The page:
Steady-state cardio (SSC) and high-intensity interval training (HIIT) are two very different types of exercise. While SSC is typically done at a moderate level of intensity for an extended period of time, HIIT involves bursts of high-intensity exercise followed by periods of rest or low-intensity exercise.
So, which one is better? The answer actually depends on your fitness goals and personal preferences.
However, here are some factors to consider when comparing steady-state cardio to HIIT:
HIIT typically takes less time to complete than steady-state cardio because of the high-intensity bursts that are involved. In fact, research has shown that just 15-20 minutes of HIIT can produce similar results to 45-60 minutes of steady-state cardio. Therefore, if you are short on time, HIIT may be the better choice for you.
HIIT has been shown to burn more calories in a shorter amount of time than steady-state cardio. This is because the high-intensity bursts increase your metabolism and keep it elevated throughout the day. HIIT also depletes glycogen stores in the muscles quicker than SSC, making it easier to achieve thermogenesis (burning of fat). However, steady-state cardio is still effective for burning calories and can be a great option for those who enjoy longer, more relaxing workouts.
Both types of exercise are great for improving cardiovascular health. However, SSC is typically better for increasing endurance and cardiovascular capacity, while HIIT is better for improving overall cardiovascular function and reducing the risk of heart disease.
HIIT is great for building lean muscle mass, as it involves strength-training exercises in addition to cardio. Steady-state cardio, on the other hand, can actually break down muscle mass if done for too long or too frequently. Visualise, and compare the physiques of marathon runners v. 100 meter sprinters. The difference in overall muscle mass speaks for itself.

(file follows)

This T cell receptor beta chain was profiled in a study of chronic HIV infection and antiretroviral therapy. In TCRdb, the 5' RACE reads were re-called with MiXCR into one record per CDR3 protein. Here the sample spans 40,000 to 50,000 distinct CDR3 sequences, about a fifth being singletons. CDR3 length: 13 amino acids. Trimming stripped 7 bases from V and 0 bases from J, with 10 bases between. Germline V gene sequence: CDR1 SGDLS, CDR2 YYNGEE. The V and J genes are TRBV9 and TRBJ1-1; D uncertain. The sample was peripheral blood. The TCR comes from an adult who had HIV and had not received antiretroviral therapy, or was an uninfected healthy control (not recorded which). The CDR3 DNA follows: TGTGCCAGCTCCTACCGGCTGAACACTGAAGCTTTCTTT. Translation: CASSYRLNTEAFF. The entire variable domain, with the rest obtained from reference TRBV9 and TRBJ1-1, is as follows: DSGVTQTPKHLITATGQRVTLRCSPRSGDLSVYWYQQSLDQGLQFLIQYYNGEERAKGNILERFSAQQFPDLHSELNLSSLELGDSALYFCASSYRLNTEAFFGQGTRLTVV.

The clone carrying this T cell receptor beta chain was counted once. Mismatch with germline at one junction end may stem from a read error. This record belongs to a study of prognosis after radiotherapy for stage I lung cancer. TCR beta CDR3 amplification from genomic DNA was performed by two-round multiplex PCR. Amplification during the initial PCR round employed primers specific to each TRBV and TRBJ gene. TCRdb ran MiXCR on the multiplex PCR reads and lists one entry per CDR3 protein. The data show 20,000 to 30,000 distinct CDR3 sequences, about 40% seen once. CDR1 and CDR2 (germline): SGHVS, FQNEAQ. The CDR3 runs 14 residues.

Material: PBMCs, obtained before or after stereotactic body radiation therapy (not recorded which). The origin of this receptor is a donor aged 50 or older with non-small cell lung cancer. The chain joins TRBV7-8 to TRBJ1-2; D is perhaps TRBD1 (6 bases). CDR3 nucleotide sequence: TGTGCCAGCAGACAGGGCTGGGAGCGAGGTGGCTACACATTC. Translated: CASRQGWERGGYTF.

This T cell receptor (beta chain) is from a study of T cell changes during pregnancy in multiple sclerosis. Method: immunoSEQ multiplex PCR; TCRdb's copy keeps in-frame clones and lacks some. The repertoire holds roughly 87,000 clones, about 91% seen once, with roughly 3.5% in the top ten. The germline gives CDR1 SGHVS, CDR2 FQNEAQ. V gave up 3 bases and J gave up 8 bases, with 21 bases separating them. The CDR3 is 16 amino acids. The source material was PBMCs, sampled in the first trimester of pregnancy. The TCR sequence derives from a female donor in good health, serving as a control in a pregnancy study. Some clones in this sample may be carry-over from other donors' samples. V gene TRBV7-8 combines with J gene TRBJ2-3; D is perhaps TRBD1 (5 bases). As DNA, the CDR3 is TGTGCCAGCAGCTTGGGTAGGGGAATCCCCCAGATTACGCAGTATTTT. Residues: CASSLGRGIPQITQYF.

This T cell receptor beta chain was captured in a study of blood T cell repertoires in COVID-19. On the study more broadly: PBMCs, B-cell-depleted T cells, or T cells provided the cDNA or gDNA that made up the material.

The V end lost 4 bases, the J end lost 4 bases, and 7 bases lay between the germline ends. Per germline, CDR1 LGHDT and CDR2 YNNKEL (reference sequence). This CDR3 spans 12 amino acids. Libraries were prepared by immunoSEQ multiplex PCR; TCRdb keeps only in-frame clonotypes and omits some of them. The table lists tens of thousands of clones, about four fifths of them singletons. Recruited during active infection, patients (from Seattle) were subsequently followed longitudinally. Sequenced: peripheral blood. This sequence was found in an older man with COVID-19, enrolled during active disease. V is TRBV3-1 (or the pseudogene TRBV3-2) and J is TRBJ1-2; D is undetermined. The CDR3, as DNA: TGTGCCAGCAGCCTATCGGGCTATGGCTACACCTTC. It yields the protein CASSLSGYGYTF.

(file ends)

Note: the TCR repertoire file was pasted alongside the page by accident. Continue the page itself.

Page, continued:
HIIT can be more intense and may pose a higher risk of injury if not done properly. Steady-state cardio, while still requiring proper form and technique, is generally lower impact and less likely to cause injury.
In conclusion, both steady-state cardio and HIIT are effective forms of exercise that offer different benefits. Ultimately, the best choice for you will depend on your individual goals and preferences. Mixing both types of exercise into your workout routine is also a great option to get the best of both worlds.
In the superficial world of Instagram (especially) and other social media influences, immeasurable masses of people are collectively blinded by the vanity of physical appearance. Nowadays everyone is obsessed with sex packs and is conditioned to be ashamed of themselves to whatever extent if they don’t fit the description of what society considers to be sexy or attractive.
All opinions aside, here are the facts.
Ideal body fat percentage for young adults (percentage should increase with age – not mentioned):
Men up to 30 – 10-15%
Women up to 30 – 15-21%
Risks from Body Fat Defeciency:
Lowered transport of naturally occurring steroid hormone which can cause menstrual cycle cessation in women
Foot injuries and bone fractures due to lack of cushion in plantar foot pad
Deterioration of organs – especially the lungs
Calcium and Vitamin D deficiency
Loss of bone mineralisation (bone acts as a storage site for minerals to be used elsewhere)
Abnormal dysfunction of immune system
Nervous system damage
Damn, there’s so much more…
Stay healthy, folks.
Tay Gabbidon – Personal Trainer & Nutrition Therapist – www.immortal-training.com
If muscle gain is your objective, Long-Slow-Duration Cardio, or extended cardio, is your enemy. Most people think that sitting on a stationary bike, or running on a treadmill for 30-45 mins will shed body fat off of them. It will shed fat, but it will eat more bone and muscle. Ever noticed the difference between a marathon runner and a sprinter? Marathon runners have very little muscle while sprinters have a lot.
Here are some facts about LSD Cardio…
– Before tapping into body fat stores you must first burn the glycogen (stored sugar/energy) from your muscles. This takes at least 30 minutes when exercising at a steady pace.
– LSD Cardio puts a lot of stress on the body. This will make you release the stress hormone cortisol, which triggers fat storage in the body.
– LSD Cardio builds slow-twitch muscle fibers. These are muscle fibers that are used for endurance. Fast-twitch fibers build bigger muscles and are used for explosive movements.
– High cortisol levels are extremely catabolic and will cause you eat away muscle and bone for energy. – Less muscle means slowed metabolism resulting in higher body fat storage.
Stick to explosive movements when performing cardio. Sprinting for 20-30 seconds followed by a rest period for half of your sprint time is optimum. Eight rounds of that is your goal. To build up to that, try using a rest time that is equal to your sprint time. This can be done with any cardio exercise, squats, dead lifts, cleans, boxing drills – anything! Be creative!